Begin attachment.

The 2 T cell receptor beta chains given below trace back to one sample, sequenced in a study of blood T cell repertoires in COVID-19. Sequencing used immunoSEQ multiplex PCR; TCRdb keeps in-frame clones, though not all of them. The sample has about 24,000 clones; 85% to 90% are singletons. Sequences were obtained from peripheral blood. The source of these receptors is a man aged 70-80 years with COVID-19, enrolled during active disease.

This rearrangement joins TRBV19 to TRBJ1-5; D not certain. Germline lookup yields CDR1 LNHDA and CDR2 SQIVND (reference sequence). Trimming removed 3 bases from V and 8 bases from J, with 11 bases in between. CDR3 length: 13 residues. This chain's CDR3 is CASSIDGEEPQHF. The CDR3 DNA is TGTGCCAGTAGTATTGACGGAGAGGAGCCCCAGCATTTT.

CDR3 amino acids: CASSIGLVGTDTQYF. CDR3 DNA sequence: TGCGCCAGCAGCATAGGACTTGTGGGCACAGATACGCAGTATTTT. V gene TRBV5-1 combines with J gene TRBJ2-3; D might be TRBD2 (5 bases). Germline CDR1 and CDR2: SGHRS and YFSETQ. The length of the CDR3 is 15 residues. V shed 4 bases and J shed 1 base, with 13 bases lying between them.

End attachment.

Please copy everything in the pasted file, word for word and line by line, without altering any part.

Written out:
The 2 T cell receptor beta chains given below trace back to one sample, sequenced in a study of blood T cell repertoires in COVID-19. Sequencing used immunoSEQ multiplex PCR; TCRdb keeps in-frame clones, though not all of them. The sample has about 24,000 clones; 85% to 90% are singletons. Sequences were obtained from peripheral blood. The source of these receptors is a man aged 70-80 years with COVID-19, enrolled during active disease.

This rearrangement joins TRBV19 to TRBJ1-5; D not certain. Germline lookup yields CDR1 LNHDA and CDR2 SQIVND (reference sequence). Trimming removed 3 bases from V and 8 bases from J, with 11 bases in between. CDR3 length: 13 residues. This chain's CDR3 is CASSIDGEEPQHF. The CDR3 DNA is TGTGCCAGTAGTATTGACGGAGAGGAGCCCCAGCATTTT.

CDR3 amino acids: CASSIGLVGTDTQYF. CDR3 DNA sequence: TGCGCCAGCAGCATAGGACTTGTGGGCACAGATACGCAGTATTTT. V gene TRBV5-1 combines with J gene TRBJ2-3; D might be TRBD2 (5 bases). Germline CDR1 and CDR2: SGHRS and YFSETQ. The length of the CDR3 is 15 residues. V shed 4 bases and J shed 1 base, with 13 bases lying between them.